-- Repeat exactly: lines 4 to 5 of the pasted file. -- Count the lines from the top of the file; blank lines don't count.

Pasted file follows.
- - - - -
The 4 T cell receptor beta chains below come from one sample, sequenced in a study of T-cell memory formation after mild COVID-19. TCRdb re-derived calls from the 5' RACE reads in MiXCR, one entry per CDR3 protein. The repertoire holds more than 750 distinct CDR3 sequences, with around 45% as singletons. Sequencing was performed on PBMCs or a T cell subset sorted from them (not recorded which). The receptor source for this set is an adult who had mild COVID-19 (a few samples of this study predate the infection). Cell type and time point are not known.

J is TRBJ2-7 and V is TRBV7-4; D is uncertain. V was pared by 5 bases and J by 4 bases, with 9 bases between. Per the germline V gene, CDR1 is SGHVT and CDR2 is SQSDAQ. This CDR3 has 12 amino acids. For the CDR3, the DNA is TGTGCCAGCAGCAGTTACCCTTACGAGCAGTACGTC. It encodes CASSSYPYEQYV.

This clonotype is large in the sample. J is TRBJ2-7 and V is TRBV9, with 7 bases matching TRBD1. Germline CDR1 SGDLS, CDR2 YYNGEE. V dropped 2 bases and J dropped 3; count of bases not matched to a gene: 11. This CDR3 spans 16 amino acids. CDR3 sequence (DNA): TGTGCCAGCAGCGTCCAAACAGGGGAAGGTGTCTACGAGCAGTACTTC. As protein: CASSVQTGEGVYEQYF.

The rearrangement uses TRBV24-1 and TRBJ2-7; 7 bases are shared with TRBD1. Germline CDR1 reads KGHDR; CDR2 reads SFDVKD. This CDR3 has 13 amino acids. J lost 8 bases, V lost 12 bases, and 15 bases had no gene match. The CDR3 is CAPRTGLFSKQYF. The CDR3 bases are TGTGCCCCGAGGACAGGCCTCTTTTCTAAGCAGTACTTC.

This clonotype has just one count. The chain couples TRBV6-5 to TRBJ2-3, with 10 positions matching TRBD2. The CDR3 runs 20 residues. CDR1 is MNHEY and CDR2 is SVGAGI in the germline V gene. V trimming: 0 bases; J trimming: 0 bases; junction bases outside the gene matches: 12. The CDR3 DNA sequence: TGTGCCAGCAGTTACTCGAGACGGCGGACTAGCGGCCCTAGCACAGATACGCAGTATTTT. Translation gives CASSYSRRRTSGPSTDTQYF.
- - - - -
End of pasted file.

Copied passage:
The rearrangement uses TRBV24-1 and TRBJ2-7; 7 bases are shared with TRBD1. Germline CDR1 reads KGHDR; CDR2 reads SFDVKD. This CDR3 has 13 amino acids. J lost 8 bases, V lost 12 bases, and 15 bases had no gene match. The CDR3 is CAPRTGLFSKQYF. The CDR3 bases are TGTGCCCCGAGGACAGGCCTCTTTTCTAAGCAGTACTTC.

This clonotype has just one count. The chain couples TRBV6-5 to TRBJ2-3, with 10 positions matching TRBD2. The CDR3 runs 20 residues. CDR1 is MNHEY and CDR2 is SVGAGI in the germline V gene. V trimming: 0 bases; J trimming: 0 bases; junction bases outside the gene matches: 12. The CDR3 DNA sequence: TGTGCCAGCAGTTACTCGAGACGGCGGACTAGCGGCCCTAGCACAGATACGCAGTATTTT. Translation gives CASSYSRRRTSGPSTDTQYF.